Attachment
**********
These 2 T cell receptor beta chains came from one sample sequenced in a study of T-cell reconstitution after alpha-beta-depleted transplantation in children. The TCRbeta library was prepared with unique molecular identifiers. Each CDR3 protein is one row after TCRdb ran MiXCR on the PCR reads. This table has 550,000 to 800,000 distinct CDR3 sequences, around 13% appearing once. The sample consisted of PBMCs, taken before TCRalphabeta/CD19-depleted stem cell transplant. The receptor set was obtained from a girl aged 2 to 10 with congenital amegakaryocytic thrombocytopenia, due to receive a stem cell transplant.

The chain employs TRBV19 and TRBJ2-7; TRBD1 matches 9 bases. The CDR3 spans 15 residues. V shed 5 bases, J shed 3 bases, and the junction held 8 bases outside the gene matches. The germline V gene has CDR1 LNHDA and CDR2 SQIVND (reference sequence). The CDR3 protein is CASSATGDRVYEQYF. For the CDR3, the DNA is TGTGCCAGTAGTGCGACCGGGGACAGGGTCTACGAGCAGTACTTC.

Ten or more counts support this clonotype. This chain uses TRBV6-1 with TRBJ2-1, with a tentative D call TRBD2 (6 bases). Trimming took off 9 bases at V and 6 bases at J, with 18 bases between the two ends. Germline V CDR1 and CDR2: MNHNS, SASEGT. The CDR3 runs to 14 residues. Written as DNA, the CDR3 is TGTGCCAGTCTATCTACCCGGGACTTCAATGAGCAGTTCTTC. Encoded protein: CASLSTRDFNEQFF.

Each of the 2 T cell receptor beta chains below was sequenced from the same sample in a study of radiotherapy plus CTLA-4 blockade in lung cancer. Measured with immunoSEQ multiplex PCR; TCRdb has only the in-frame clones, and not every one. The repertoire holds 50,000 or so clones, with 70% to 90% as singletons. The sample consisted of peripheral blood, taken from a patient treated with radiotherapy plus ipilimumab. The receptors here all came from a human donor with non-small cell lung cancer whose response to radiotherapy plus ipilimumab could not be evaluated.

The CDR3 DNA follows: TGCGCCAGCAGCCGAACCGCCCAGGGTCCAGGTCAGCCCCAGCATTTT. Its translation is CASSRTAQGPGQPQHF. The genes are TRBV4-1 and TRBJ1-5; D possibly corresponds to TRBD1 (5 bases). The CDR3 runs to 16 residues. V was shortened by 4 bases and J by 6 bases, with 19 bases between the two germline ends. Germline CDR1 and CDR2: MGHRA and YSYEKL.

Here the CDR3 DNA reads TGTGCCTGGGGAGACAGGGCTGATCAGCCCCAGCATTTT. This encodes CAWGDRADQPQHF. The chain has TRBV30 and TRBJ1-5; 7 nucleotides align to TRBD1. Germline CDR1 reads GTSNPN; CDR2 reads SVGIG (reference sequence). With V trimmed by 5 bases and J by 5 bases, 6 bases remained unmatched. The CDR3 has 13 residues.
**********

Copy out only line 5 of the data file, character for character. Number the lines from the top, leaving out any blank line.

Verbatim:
The CDR3 DNA follows: TGCGCCAGCAGCCGAACCGCCCAGGGTCCAGGTCAGCCCCAGCATTTT. Its translation is CASSRTAQGPGQPQHF. The genes are TRBV4-1 and TRBJ1-5; D possibly corresponds to TRBD1 (5 bases). The CDR3 runs to 16 residues. V was shortened by 4 bases and J by 6 bases, with 19 bases between the two germline ends. Germline CDR1 and CDR2: MGHRA and YSYEKL.